Greg: And if those forecasts from the Reserve Bank governor come to pass, many expect they will and will be reflected in the federal budget. Where’s that going to leave business beyond Christmas?

Andrew: Well, I think business and also households. And I think one of the risks here we’ve seen, I mean, the Reserve Bank is already foreshadowing that it will increase interest rates further. The market is pricing in something above 2.5 per cent by sometime next year. So what we don’t want to see is a situation where workers are getting a pay rise that’s getting chewed up by higher prices and higher interest rates. Business is just facing higher costs and lower profitability. That doesn’t make any sense.

Greg: But the end of that story or that narrative you just outlined is workers are still behind, aren’t they? Even on today’s decision at 5.2 per cent and inflation at 7, come Christmas they’re even further behind.

Andrew: We don’t get further in front by pushing inflation higher and higher. And the economic solution here is we’ve got to relieve those pressures on the supply side, take the pressure off prices, so that inflation is not going up at 5 or 6 or 7 per cent per annum, we’ve got to get back into that 2 to 3 per cent target range that the Reserve Bank signal. If we don’t do that, then living standards will be going backwards for a long time to come.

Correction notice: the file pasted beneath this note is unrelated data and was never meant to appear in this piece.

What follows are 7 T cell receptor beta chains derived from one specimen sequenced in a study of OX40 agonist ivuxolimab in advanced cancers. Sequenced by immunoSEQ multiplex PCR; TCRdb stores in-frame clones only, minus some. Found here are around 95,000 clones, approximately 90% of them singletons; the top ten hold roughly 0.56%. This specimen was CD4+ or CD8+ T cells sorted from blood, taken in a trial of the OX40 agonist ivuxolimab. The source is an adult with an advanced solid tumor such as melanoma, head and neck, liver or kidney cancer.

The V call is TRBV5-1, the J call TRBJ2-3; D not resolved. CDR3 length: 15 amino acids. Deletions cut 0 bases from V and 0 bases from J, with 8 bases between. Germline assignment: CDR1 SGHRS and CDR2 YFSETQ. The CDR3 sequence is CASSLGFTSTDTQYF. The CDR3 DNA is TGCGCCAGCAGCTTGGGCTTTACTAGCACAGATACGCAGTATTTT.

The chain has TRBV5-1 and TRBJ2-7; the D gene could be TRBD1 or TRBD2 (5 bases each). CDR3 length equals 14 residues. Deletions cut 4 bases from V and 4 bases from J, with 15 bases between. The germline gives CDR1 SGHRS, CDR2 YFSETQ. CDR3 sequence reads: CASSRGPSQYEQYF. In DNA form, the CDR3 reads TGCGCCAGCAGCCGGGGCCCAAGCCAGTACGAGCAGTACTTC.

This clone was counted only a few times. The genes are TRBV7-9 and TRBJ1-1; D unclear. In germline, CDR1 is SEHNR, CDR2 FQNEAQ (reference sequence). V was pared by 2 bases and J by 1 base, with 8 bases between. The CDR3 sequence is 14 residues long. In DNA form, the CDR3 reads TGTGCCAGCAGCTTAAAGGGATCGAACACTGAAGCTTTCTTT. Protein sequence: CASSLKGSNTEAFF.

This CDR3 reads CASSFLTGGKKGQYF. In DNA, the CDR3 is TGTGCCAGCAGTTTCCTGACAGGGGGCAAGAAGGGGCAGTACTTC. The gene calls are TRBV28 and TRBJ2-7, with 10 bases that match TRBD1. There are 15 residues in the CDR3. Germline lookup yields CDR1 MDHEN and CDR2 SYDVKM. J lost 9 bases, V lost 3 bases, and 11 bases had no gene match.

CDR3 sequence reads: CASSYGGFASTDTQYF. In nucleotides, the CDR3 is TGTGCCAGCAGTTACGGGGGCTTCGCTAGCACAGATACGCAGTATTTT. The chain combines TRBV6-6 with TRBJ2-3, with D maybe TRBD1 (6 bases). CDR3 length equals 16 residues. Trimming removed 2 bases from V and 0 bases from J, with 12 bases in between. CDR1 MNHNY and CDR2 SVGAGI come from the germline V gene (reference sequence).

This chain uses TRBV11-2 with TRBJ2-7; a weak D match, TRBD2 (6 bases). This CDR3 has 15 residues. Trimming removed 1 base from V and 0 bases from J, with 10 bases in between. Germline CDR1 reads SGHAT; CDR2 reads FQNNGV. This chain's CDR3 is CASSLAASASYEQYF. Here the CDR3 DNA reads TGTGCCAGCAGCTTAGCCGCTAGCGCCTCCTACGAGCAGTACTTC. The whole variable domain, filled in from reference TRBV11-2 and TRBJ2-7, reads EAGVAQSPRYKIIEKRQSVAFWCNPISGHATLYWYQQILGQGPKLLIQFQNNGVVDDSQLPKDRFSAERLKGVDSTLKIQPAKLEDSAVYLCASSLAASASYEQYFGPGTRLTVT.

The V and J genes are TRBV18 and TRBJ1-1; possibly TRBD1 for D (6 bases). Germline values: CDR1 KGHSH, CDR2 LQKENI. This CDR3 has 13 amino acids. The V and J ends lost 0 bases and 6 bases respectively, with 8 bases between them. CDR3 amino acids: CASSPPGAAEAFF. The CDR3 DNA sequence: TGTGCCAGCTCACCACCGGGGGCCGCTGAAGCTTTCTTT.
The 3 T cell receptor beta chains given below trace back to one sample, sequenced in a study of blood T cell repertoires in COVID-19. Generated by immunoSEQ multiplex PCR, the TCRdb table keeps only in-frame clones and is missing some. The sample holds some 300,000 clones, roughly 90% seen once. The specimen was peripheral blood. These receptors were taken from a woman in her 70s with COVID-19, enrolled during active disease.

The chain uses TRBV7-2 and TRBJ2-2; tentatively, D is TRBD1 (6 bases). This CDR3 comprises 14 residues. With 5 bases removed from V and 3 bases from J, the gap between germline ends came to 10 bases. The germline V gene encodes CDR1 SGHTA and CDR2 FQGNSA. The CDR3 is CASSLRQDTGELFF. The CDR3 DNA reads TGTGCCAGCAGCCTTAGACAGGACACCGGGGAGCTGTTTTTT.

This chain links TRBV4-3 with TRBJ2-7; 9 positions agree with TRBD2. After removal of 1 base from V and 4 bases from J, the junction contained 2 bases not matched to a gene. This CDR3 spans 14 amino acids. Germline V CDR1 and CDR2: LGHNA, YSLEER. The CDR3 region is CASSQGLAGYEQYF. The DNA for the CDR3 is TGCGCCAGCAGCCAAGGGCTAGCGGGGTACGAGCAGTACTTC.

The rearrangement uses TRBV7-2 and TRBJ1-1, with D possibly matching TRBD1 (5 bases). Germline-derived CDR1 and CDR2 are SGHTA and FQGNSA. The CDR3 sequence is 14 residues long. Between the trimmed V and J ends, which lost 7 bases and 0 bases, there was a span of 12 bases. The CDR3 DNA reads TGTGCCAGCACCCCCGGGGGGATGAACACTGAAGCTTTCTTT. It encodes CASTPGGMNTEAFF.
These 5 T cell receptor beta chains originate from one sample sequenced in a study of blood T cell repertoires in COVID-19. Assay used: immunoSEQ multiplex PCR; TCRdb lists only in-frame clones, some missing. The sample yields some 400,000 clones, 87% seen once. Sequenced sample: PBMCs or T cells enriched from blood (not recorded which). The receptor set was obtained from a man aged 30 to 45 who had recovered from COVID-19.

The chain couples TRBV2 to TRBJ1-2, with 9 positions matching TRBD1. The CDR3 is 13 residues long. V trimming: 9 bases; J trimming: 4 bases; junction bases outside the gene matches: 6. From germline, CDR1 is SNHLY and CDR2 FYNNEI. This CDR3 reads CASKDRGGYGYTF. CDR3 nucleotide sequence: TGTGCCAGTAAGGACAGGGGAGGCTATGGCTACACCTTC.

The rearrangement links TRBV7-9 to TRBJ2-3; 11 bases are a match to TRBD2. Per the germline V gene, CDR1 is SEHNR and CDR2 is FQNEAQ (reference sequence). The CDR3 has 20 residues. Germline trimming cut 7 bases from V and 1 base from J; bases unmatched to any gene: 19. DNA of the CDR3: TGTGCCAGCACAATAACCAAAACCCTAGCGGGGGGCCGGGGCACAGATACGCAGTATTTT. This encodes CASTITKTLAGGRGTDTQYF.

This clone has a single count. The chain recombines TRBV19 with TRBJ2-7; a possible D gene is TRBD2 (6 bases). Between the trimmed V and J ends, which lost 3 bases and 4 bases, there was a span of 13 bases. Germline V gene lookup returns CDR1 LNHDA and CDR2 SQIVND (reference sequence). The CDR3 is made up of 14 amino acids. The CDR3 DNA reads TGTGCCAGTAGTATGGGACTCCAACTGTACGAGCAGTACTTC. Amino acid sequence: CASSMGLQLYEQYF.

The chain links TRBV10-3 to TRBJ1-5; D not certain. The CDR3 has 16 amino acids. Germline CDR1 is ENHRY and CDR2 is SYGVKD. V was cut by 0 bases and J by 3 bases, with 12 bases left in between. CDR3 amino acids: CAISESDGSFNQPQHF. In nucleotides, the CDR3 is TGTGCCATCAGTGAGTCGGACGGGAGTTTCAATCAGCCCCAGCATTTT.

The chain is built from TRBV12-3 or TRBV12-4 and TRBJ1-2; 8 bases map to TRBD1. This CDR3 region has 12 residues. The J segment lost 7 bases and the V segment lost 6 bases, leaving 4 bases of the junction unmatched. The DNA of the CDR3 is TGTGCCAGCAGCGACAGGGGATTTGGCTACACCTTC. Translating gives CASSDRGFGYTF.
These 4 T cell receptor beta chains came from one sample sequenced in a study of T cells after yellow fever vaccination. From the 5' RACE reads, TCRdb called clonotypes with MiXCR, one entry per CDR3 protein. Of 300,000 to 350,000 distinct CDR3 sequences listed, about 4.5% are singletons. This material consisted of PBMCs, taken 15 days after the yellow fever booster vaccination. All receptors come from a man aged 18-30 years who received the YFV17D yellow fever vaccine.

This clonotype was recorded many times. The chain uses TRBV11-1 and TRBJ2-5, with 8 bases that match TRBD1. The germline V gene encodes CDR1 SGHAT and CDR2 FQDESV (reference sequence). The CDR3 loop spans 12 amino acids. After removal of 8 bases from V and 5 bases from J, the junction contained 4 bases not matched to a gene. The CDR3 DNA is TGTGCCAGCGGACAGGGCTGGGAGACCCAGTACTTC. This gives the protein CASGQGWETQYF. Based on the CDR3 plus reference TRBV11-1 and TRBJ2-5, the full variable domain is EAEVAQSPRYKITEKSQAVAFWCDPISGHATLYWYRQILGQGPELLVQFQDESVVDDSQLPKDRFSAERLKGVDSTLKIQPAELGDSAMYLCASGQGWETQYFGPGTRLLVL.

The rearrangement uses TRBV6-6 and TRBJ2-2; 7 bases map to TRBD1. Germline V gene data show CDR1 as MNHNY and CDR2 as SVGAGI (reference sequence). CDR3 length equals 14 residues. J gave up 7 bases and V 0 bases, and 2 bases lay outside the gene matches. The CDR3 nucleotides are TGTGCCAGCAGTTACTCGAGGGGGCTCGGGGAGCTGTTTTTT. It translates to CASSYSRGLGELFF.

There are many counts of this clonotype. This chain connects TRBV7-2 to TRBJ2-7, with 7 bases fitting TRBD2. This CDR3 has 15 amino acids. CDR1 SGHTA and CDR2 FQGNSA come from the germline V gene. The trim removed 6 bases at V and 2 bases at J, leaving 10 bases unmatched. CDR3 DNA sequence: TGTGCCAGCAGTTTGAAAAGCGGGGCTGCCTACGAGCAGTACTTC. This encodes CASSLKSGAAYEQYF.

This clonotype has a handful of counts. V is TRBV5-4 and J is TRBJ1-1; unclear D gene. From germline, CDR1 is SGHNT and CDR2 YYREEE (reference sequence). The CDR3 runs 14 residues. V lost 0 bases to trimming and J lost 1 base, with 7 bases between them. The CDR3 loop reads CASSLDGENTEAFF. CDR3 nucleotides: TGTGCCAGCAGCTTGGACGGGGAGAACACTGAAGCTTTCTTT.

Greg: And three specific sectors have just been pushed down the road a little, tourism, aviation and hospitality. Will they be ready under your assessment to meet their higher wages expectations come October, fully recovered in other words?

Andrew: Look, I think there are a lot of challenges in those sectors and in our own submission we did call out those sectors to say that a delay in any decision would be justified. So, I think you’ve got to recognize that those are the areas where the impact of the COVID pandemic was the greatest. In many cases, they were shut down, they were affected by lockdowns, by border closures. They’re just getting back up on their feet and I think it’s important to give them as much breathing space as possible.

Greg: Not a great time to be a forecaster, maybe not to be a business boss or a trade union representative. There’s so many moving parts, but Andrew McKellar, thanks for your thoughts on this one today.

Andrew: Great. Thanks very much, Greg.

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Jack Quail | Media adviser